Is a new streaming royalty distribution model on the way? This report from U.K. analyst Mark Mulligan says that Deezer (which still has foothold in Europe) is in talks to change the way it distributes royalties to a service-centric licensing model, whereby subscription fees are divided among the artists individual fans listen to.
Currently, fees go into a big pot to then be divided by the total number of tracks streamed, awarding the most-streamed artists a large slice of the pie. That’s cool if you’re Drake, Ed Sheeran or Katy Perry, but not so cool if you’re niche metal band, explains Mulligan.
“Imagine a metal fan who only streams metal bands. If Katy Perry accounted for 10% of all streams in a month, the 10% of that metal fan’s subscription fee effectively goes towards Katy Perry and her label and publisher.”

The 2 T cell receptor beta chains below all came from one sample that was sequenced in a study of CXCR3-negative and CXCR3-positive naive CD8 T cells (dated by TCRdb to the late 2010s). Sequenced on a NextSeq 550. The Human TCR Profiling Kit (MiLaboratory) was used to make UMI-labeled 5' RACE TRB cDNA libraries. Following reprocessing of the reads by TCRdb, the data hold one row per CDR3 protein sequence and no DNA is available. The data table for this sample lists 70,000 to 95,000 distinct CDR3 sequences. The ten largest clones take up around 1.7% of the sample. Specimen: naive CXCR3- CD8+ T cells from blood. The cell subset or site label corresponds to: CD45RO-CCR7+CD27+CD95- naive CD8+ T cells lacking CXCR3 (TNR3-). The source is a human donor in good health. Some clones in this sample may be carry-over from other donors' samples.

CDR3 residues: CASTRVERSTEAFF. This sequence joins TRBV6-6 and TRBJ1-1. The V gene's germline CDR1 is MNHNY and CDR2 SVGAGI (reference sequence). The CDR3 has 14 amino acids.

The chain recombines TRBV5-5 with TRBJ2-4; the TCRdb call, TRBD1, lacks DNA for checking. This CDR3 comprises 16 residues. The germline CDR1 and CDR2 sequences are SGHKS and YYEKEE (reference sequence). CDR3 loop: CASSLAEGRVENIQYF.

What’s fairer, says Mulligan, is a model that pays royalties out as a percentage of a fan's subscription fee that's calculated according to who they individually listen to. Mulligan adds: “So if a listener listens 100% to Metallica, Metallica gets 100% of the royalty revenue generated by that subscriber.” Deezer has reportedly had ‘encouraging’ feedback from labels about the idea although the indies are skeptical due to the diverse listening habits of their acts' fans.
That model was broached a few years back by Tidal's then Chief Investment Officer, Vania Schlogel, amongst others. She suggested such a system would make music fans more likely to pay for a streaming subscription because they’d be directly supporting their favorite artists.
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